What does it say about the monitoring and control of our examination system, when we are repeatedly forced to make significant changes to the grading, marking or administration of exams in the middle of students’ courses of study?
It suggests that we are designing and launching courses and exams without sufficient knowledge of their impact or how their interaction with other elements of the education system will affect them.
Worse than this, some of the more recent swerves, such as those to early entry, are to correct previous decisions, such as the downgrading of speaking and listening.
We are navigating our exam system through the rear view mirror and that is not good enough. Can we not plan ahead or model impact before we set students and schools off on a particular path?
Disruption is not trivial. We need a stable teaching environment, with everyone calmly and confidently focused on study and preparation for these vital exams.
Authorities and regulators should take the impact of this into account. This is part of fairness: we risk sacrificing the interests of one cohort in order to adjust things for a future cohort.
These decisions, and particularly the recent one on early entry, have caused immense anger and some degree of panic.
With an opportunity to reflect, I believe that it is best if schools do not react too hastily to this latest change, that they continue with the plans in place, which were in fact designed with the best interests of pupils in mind.
Early entry can have a vital role to play in preparing students for exams and balancing resources to give the students the best chance in life.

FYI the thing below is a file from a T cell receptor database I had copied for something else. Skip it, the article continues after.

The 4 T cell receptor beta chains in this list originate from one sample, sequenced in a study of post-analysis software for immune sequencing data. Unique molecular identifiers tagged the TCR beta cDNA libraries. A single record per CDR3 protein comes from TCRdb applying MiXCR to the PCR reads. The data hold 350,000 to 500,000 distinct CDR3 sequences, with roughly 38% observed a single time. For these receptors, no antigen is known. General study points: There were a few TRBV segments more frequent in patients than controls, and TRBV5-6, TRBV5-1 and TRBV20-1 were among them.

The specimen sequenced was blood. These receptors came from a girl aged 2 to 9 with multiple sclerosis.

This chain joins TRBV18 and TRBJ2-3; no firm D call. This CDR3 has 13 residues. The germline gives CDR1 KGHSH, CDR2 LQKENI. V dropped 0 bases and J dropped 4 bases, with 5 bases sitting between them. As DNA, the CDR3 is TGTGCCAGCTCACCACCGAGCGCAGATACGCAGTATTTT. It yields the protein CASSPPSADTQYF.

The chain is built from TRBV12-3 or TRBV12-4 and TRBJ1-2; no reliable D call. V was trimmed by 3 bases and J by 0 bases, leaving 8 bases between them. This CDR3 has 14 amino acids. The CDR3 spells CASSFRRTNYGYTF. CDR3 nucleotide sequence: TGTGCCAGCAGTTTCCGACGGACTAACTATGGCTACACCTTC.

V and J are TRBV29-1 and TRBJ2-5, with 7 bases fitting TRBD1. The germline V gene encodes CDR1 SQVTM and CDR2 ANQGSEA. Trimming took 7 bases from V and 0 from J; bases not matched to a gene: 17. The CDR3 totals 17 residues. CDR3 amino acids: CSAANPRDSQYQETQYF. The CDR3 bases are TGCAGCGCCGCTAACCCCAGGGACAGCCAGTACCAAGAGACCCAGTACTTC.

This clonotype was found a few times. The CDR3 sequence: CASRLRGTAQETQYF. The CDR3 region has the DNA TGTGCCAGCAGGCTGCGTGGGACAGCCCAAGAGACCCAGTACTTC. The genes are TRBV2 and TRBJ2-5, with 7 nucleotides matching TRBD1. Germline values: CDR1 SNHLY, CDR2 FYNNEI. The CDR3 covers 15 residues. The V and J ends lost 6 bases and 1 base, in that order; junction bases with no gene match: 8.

This will require true courage but the professional associations should fight the corner of any head who wants to make this stand. I also ask all local authorities and employers to make clear to their secondary schools that they will back them as they navigate the recent changes in the best interests of their students.
In effect, we are asking people to do the right thing in a system which too often rewards the wrong thing. The divergence between the interests of the child and the interests of the school is of deep concern.
What does it say about the structure of the education system when it is a significant risk to do the right thing; where you face the closure of your school and the end of all your plans unless you dance to the latest tune?
Rather than constant course changes, the solution lies in the relationship between assessment and accountability. We have a lot of skilled and imaginative thought going into assessment design; we have centres of expertise that are respected around the world.
None of it can flourish, however, when sensible choices about assessment are prevented by the pressures of the accountability system. We are forced to design exams with more of an eye to how they can be gamed than how they can accurately assess the skills and knowledge that truly matter in life.
Perhaps there is some hope on the horizon here. We await the results of the current consultation on secondary accountability. It may well be that we will finally invent a measurement system that equally values the progress of every student. As the recent controversy shows, there are other enduring problems, but this would be a good start.
Russell Hobby is general secretary of the National Association of Head Teachers. Visit www.naht.org.uk